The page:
China’s foreign minister Wang Yi finally admitted late last month that the Covid-19 pandemic has severely slowed down Beijing’s flagship foreign policy project, the Belt and Road Initiative. He, however, asserted that the impact was temporary, and the BRI will be back, stronger than ever.
Yi’s comment follows some creative policymaking from China as the pandemic spread across the world. This involved dusting off and relaunching the Health Silk Road (HSR), a little-remembered component of the BRI. Beijing has wanted to shape public health governance since 2015, and the HSR allowed it an opportunity to launch the initiative globally. This helps China keep the BRI relevant, as well as gain control of a global narrative that has so far blamed them for obfuscation and misinformation.
This is not to suggest that healthcare will become the sole focus of the BRI. However, given that BRI partners are already asking for debt relief, it is unlikely that they will be keen to borrow heavily for mega infrastructure projects anytime soon. Shrinking capital will require Beijing to trim BRI projects, and healthcare investment may be more cost-effective in reaching partner countries.
What’s in it for China?
As China ramps up the Health Silk Road to do more, at a time of changing geopolitical and geoeconomic realities, a commentary in the People’s Daily offers insights into three major objectives driving Beijing.
China’s immediate and global objective is to control the narrative about its role in the coronavirus pandemic and portray itself as a global health leader. What began as “mask diplomacy”, with China rushing medical supplies to countries all over the world, has evolved into “wolf warrior diplomacy” – the use of social media and communication channels to vehemently defend Beijing and the Xi Jinping government’s image. This has involved the consistent repetition of the official line that China was “transparent, open, and comprehensive” in dealing with the pandemic from the outset.
The focus on health allows China an opportunity to reorganise global public health mechanisms in a way that fits Beijing’s worldview. The World Health Organization (WHO) enthusiastically endorsed the HSR as early as 2017. But the current pandemic has allowed China the first opportunity to work directly with countries handling a medical emergency at a global scale and demonstrate that it can carry the burden by itself. In essence, this takes China closer to offering an alternative to the WHO, tied to the Health Silk Road — one that swaps the WHO’s multilateral model with one that operates on a hub-and-spoke model and has China at the centre.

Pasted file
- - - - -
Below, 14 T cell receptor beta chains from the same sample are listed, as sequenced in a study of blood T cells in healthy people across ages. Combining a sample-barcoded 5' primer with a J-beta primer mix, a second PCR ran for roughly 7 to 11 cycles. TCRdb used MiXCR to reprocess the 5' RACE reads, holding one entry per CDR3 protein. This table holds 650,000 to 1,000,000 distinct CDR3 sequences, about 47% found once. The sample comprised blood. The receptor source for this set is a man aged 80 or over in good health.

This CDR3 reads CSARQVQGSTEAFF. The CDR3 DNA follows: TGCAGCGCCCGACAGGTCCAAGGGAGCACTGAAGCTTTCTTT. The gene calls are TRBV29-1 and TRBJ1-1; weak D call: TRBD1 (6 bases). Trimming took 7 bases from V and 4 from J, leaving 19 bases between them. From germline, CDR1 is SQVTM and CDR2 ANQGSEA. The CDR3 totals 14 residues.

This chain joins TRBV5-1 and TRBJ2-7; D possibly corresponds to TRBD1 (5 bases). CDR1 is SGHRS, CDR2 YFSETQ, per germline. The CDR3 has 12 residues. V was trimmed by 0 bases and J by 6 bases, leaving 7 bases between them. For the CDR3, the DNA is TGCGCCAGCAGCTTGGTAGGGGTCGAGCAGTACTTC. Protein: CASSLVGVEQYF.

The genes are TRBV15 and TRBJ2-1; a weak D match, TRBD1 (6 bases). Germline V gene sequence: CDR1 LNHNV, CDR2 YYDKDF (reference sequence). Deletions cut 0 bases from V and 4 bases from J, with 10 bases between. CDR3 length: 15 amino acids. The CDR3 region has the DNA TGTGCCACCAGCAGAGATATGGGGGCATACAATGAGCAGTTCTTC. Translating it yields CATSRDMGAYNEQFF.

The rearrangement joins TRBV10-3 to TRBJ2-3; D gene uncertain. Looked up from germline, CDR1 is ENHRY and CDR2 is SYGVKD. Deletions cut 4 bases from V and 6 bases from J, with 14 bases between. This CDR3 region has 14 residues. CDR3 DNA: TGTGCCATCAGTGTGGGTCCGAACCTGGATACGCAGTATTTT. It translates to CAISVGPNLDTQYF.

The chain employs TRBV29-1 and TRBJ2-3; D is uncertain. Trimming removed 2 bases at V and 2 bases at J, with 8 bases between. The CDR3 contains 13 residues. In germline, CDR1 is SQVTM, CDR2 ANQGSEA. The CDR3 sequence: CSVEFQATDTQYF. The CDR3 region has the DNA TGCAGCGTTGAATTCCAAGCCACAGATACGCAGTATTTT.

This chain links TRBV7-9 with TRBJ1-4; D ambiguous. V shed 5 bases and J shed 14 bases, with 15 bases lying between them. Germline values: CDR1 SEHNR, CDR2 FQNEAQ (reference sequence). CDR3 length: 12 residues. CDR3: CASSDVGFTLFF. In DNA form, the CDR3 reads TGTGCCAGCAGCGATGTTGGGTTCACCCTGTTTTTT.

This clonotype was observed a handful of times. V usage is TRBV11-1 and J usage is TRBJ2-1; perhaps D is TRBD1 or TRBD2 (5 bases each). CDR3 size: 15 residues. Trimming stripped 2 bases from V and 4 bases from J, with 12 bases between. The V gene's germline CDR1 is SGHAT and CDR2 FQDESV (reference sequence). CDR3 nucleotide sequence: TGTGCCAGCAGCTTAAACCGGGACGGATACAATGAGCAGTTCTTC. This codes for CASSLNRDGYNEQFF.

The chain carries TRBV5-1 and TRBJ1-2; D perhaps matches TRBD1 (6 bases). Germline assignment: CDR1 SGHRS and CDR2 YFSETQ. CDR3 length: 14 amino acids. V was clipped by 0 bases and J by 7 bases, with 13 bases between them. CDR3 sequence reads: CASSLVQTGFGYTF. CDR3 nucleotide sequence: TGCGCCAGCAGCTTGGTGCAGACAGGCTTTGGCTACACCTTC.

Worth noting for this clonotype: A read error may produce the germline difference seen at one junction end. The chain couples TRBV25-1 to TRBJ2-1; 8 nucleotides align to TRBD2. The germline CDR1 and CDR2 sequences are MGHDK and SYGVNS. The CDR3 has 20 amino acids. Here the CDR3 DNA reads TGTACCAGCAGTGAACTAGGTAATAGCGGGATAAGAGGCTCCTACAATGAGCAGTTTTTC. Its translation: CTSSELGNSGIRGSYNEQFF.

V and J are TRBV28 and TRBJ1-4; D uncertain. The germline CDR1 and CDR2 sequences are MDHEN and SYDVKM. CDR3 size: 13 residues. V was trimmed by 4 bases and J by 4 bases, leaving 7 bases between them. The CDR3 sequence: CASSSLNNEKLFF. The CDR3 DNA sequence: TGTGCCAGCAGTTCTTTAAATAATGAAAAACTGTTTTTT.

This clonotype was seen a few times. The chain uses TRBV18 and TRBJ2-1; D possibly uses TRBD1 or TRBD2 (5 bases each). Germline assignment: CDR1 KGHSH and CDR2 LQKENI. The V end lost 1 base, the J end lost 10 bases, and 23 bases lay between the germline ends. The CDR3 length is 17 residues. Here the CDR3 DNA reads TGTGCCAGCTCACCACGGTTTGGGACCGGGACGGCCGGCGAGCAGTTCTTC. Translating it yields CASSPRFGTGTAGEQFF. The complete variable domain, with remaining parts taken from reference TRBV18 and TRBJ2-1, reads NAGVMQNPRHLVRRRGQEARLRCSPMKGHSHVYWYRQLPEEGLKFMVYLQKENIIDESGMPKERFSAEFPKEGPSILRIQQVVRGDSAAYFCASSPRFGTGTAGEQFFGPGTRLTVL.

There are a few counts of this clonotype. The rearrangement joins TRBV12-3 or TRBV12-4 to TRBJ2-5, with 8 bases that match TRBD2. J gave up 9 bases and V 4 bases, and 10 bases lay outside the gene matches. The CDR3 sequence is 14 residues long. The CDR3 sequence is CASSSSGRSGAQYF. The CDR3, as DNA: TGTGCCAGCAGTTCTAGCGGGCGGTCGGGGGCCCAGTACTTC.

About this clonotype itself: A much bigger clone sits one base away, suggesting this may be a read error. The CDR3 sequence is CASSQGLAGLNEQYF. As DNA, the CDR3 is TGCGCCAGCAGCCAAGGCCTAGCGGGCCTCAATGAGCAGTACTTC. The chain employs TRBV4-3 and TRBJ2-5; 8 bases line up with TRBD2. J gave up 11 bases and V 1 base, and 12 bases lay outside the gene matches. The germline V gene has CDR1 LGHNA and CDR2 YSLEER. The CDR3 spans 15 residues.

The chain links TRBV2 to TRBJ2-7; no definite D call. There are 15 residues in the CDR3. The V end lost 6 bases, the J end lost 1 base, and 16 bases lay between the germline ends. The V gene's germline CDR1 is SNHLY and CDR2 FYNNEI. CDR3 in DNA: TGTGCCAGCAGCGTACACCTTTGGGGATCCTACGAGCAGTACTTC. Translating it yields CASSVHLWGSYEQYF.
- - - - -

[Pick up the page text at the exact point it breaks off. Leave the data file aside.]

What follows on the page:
China hopes that HSR will allow it to find newer markets. BRI partner countries will be the new incubators for China’s healthcare systems and technology. The country’s National Health Commission has had an exhaustive plan on the HSR ready since 2017. This includes offers of infrastructure development, capacity building, and identification, prevention, and control of diseases. Chinese contact-tracing apps bundled with e-medicine apps, tools for quarantine, and statistics for authorities could become ubiquitous in BRI member states.
Beijing can also share advances in gene-based research in biomedical technology or synthetic biology and collaborate on telemedicine. These will need real-time communication, which opens opportunities for Chinese companies offering 5G services.
The Way ahead for South Asia
The coronavirus pandemic has already taken a huge toll on South Asia, pushing it towards its worst economic performance in 40 years. This would mean that while countries in the region may still want to undertake new infrastructure projects, their appetite for taking on fresh loans to finance them will be far lower. In fact, China is already facing requests for debt relief. In South Asia, the Maldives and Pakistan have sought to restructure their debt to China while Bangladesh has requested China to consider deferring payments.
The current crisis has also exposed shortcomings in South Asia’s public healthcare capacities. According to the World Development Indicators, South Asian countries perform poorly in most essential healthcare parameters. Pakistan only has 0.1 health workers, 0.6 nurses, and 1 physician per 1,000 citizens, while Bangladesh spends a scant 2.3 per cent of its GDP on healthcare.
These startling deficiencies suggest that when these countries talk about infrastructure next, they will mean hospitals and laboratories along with ports and highways. As they seek to fill crucial gaps in their struggling healthcare systems, the Health Silk Road will become an integral component of the BRI in South Asia, at least in the immediate aftermath of the pandemic.
South Asian countries will also need to get used to China’s new “wolf-warrior” diplomacy, which comes in the form of inflexible political and economic strings attached to aid. In Africa, for instance, medical assistance has been conditional on preferential market access and positions on issues such as Taiwan that Beijing finds favourable. In the subcontinent, Nepal, most recently, had a taste of this, when a newspaper was censured for questioning China’s track record in dealing with Covid-19. As these countries are further drawn into China’s orbit through the HSR, such instances bordering on impingement on a state’s internal affairs will, no doubt, rise.
China’s strategic competitors, including India, are trying to contest its public health outreach. However, as of now, countries in South Asia do not have an alternative to China when it comes to building their healthcare sector. In essence, the success of China’s Health Silk Road will depend on how quickly it can roll it out in the subcontinent and how countries in South Asia deal with China’s increasing assertiveness.
The article was co-authored with Rahul Bhatia and Suchet Vir Singh for The Print, on June 11, 2020.